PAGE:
Practicing mindfulness is clinically shown to have benefits for mind and body, and as someone who tends to have problems in both, I figure it’s about time I got onto the train. As I’ve learned more about mindfulness over my time teaching it to clients, I’m always surprised to find how many things I do are already mindful: savoring the first cup of coffee each morning rather than chugging it down, scanning my body at the beginning of the day while I’m still in bed to become aware of what is hurting or sore, practicing daily acts of kindness and compassion.

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My plan for this resolution is to start with these exercises from Pocket Mindfulness, and to work on incorporating them into my daily life, especially mindful breathing, which I often do with my clients every day. As my therapist often reminds me, if I recommend it to my clients, why not try it myself?

 

  1. Read 25 Books in 2016

 

Over the past few years, I’ve set myself a goal of reading fifty books over the course of the year. I tend to do really well for January and February, taper off in the spring, power-read all through the summer, and then crash in the fall again. I still managed to hit my Goodreads goal in 2014 (by the skin of my teeth), and wasn’t too far off for 2015, but by November, I was more stressed about pushing myself to read fifty books than I was about enjoying the stories I was reading.

 

For 2016, I decided to set a lower goal, with the hope of being able to incorporate my mindfulness by improving my attention to what the books I read rather than powering through them to get to a certain number of books read by December 31st. I already have a pretty substantial reading list of books I’m totally excited to tackle in 2016, as well as a shiny library card to play with, so I’ve got to say, I’m pretty excited. And speaking of books and excitement…

 

  1. Write Every Day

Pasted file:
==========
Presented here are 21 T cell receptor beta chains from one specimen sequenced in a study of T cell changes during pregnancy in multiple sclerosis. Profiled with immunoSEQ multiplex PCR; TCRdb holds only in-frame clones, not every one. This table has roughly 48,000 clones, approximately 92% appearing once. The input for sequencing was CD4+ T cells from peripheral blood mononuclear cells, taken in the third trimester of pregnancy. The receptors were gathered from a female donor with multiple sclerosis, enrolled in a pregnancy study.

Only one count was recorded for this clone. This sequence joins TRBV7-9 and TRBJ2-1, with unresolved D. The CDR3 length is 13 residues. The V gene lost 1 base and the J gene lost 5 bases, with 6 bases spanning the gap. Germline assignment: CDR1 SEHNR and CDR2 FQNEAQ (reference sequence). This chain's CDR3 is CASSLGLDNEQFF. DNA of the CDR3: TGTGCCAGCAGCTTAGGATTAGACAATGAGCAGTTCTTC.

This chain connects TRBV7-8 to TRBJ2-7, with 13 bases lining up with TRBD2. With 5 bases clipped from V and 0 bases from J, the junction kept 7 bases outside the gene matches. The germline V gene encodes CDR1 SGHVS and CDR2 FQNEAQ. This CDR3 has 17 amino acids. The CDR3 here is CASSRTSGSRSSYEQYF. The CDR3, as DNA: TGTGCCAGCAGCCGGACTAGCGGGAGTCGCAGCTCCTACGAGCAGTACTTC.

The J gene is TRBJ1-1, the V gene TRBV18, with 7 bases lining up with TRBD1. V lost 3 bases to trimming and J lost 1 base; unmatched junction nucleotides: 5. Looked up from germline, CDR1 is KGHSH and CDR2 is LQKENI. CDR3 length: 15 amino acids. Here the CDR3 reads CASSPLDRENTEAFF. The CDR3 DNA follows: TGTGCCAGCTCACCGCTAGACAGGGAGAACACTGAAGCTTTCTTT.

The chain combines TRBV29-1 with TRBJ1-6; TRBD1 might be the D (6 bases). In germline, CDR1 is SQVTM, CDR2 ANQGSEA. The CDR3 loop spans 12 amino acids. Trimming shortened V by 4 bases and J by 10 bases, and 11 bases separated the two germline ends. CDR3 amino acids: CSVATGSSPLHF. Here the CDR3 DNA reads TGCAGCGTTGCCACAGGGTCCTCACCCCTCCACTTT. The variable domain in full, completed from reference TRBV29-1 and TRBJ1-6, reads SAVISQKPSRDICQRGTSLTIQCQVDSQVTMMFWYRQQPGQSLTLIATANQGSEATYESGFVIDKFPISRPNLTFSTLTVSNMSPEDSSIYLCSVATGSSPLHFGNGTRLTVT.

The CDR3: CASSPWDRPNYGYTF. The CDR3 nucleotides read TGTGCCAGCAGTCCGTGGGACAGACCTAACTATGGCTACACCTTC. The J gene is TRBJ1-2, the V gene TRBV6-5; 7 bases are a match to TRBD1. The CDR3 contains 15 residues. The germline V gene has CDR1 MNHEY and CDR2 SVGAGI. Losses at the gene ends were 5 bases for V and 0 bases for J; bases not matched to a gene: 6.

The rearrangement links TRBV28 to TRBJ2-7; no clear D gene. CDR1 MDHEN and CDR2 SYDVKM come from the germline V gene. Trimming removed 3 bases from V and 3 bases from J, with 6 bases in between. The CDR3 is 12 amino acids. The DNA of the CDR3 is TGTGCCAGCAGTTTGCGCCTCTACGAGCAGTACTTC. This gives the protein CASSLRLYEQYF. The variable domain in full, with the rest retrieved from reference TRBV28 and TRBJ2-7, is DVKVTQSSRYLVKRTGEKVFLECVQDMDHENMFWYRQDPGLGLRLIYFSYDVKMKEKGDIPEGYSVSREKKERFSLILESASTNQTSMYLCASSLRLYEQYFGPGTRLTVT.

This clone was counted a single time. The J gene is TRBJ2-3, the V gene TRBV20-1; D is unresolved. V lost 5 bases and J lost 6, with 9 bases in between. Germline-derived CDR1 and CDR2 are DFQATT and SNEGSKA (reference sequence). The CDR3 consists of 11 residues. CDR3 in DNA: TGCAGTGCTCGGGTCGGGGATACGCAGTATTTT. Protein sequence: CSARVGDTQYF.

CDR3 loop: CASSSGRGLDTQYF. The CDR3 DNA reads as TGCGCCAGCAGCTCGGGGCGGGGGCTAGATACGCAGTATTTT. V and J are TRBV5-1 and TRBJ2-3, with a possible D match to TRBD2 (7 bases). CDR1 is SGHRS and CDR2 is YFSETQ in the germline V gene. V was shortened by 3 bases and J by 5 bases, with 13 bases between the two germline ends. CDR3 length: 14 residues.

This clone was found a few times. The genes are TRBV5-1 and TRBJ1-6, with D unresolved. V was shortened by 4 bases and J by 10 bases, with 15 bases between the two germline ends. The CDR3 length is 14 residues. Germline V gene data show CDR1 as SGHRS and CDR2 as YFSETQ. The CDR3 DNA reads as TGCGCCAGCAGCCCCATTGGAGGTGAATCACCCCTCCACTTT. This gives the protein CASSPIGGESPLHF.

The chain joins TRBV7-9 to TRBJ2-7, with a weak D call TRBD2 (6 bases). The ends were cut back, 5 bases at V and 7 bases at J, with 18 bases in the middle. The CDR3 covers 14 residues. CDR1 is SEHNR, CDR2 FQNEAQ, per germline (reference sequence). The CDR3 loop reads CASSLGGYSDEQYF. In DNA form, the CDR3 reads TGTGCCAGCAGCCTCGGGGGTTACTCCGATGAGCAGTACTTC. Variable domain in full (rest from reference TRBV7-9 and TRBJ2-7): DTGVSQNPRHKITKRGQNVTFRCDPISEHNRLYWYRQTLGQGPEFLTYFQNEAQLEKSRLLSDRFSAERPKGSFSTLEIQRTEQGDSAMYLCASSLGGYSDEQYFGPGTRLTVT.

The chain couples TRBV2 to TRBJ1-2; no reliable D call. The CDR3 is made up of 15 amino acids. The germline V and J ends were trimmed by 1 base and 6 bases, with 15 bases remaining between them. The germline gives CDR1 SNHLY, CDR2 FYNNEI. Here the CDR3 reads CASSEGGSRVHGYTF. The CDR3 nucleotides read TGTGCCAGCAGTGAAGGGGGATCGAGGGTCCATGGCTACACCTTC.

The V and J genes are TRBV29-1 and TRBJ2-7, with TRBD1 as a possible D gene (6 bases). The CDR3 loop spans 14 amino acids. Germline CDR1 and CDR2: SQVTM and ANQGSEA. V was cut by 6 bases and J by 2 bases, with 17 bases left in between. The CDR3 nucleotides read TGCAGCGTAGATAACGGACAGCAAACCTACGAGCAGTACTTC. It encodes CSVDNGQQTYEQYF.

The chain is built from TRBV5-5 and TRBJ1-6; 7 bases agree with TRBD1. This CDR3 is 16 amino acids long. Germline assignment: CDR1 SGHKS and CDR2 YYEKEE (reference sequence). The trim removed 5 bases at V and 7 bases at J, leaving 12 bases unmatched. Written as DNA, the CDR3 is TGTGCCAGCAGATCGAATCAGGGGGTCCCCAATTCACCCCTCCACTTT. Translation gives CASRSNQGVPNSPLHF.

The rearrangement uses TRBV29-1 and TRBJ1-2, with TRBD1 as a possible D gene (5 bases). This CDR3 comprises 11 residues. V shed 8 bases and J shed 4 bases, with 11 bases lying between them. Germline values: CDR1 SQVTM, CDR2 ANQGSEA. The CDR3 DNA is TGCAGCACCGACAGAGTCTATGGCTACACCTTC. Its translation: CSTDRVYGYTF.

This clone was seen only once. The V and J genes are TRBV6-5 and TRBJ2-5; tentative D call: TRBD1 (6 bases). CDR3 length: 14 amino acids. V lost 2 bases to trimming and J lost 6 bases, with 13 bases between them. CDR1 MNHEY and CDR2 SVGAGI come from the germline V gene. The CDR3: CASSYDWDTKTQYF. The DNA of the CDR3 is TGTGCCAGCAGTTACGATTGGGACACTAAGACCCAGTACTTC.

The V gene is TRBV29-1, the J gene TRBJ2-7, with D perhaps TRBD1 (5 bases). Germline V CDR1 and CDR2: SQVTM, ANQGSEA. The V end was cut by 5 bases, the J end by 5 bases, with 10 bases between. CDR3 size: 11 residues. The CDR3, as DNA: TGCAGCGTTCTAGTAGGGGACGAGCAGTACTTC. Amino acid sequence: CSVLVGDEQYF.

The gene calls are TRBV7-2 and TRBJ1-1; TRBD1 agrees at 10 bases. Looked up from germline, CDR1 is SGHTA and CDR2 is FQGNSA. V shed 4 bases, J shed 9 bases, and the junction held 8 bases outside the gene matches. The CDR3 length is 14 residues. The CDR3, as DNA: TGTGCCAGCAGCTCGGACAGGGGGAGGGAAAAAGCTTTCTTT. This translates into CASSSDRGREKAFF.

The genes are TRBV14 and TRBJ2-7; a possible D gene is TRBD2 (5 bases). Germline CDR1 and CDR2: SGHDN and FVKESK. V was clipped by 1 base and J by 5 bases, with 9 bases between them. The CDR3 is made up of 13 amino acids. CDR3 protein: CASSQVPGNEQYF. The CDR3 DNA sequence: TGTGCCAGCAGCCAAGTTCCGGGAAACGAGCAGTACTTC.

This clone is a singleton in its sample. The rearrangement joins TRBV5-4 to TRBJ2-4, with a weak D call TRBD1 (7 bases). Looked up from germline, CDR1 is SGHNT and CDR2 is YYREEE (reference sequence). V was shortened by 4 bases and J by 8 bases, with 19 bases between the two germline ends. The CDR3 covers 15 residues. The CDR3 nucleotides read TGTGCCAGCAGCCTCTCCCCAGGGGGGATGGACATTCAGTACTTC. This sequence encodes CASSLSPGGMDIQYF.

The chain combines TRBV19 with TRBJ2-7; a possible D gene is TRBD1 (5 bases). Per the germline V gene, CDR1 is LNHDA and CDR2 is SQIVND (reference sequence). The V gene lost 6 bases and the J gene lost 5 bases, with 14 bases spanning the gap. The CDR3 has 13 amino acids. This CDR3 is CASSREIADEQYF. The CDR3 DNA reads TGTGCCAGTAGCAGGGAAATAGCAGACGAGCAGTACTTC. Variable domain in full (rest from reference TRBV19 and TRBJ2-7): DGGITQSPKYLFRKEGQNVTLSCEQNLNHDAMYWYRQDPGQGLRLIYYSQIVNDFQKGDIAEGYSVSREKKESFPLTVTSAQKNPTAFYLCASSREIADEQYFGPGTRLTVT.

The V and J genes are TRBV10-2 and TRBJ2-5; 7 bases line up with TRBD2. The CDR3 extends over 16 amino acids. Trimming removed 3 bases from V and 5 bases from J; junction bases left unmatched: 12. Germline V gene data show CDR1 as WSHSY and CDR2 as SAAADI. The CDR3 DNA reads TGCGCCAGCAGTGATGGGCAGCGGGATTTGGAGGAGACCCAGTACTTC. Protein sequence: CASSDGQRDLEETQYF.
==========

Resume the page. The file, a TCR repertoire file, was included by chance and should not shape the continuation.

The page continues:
In all honesty, this one really should be “write something creative every day”, since I definitely won’t count myself as having written something if all I wrote in a day was progress notes at work. That said, I’m excited about this. I wrote a bit in my Passion Planner reflection about how important I’ve found it to block out time in my day to write, and setting writing goals for myself has also been super helpful. Journalling has been a big part of me feeling happier over the past months–I notice a distinct difference in my sleep quality and how settled my mind is as I try to fall asleep on nights when I’ve journaled versus nights when I haven’t.

 

Writing has always been a huge passion of mine, and I am always, always happier when I’m writing as often as I can. As long as I’m writing creatively, it doesn’t matter what I’m writing: original stories, fanfiction (judge away, y’all, I don’t need your sass), blog posts, creative essays, media analysis, geeky meta, it all settles onto me like a warm, fuzzy literary blanket and lights up my whole being. This is probably going going to be the easiest resolution to keep.

 

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My favorite view.

 

Like I said at the top of the post: I don’t like New Year’s resolutions, though I find myself getting into them year after year. I haven’t had much luck keeping them in the past. But I’m hoping that picking resolutions that are positive, send good energy into myself and the world, and give me enough wiggle room to compromise might finally be the equation that helps me reach my goals this year.

 

Did you make resolutions for 2016? What are your plans to reach them? Drop me a line in the comments!